Anytime a paint booth is installed in a building, the amount of exhausted air must be a consideration.
For example, a booth exhausting 13,000 cubic feet per minute installed in a building measuring 50 x50 x 15 (37,500 cubic feet), the air will change every two minutes. This produces a negative pressure condition on the building that can cause safety issues. If the building is equipped with gas-fired unit heaters, the negative pressure condition can actually pull gas from the pilot valves and put raw gas into the room. NFPA-33 addresses this with a calculation.
NFPA-33 A.7.3 “If the volume of the room or building where the exhaust system is located is not at least equal to 20 times the volumetric capacity of the fans (three air changes per hour), then additional make-up air should be provided.”
Going back to the 13,000 cfm exhaust fan. 13,000 x 20 = 260,000 cubic feet. The room would have to be 110’ x 110’x 20’ (264,500 cubic feet).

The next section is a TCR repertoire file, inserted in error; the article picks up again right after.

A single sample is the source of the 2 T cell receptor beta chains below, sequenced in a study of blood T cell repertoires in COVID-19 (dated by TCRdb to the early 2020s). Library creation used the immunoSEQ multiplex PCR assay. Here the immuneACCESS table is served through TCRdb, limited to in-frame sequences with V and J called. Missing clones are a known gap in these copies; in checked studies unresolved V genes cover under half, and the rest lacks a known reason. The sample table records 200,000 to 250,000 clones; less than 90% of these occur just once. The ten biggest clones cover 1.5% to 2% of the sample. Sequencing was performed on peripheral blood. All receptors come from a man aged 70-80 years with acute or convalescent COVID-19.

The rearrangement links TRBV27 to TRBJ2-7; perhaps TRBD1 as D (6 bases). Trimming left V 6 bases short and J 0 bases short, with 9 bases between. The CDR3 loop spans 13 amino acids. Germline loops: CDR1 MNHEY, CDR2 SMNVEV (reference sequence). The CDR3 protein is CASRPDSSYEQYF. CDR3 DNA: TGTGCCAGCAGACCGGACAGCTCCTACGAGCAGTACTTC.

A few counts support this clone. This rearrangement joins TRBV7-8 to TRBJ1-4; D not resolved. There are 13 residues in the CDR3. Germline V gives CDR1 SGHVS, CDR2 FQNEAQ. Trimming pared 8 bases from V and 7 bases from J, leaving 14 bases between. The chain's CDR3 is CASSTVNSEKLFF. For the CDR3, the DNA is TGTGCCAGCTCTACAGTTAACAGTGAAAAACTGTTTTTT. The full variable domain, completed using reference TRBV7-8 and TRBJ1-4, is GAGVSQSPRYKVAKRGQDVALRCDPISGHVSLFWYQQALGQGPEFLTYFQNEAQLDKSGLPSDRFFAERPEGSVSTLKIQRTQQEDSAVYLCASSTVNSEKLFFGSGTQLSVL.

The rule of thumb is to provide the same amount of air being exhausted with some adjustment in the unit to provide the customer with the proper pressure he requires. Some may want slightly more positive pressure while some may want a neutral pressure building.
Make-up air units can be placed outside or inside as long as the intake air is drawn from the outside. The control panels are mounted inside the building and can be interlocked to the paint booth to operate simultaneously. If you want more information on the Sure-Cure units from Standard Tools and Equipment, visit us online.
The ductwork is simple, the discharge duct should be equipped with a diffuser to help distribute air more evenly into the room.
If you have any questions, give us a call and we’ll gladly assist in determining if more makeup air is needed. 800-312-7488.
One thought on “How to determine if a make-up air system is required: It’s simple math”
Good information, thank you.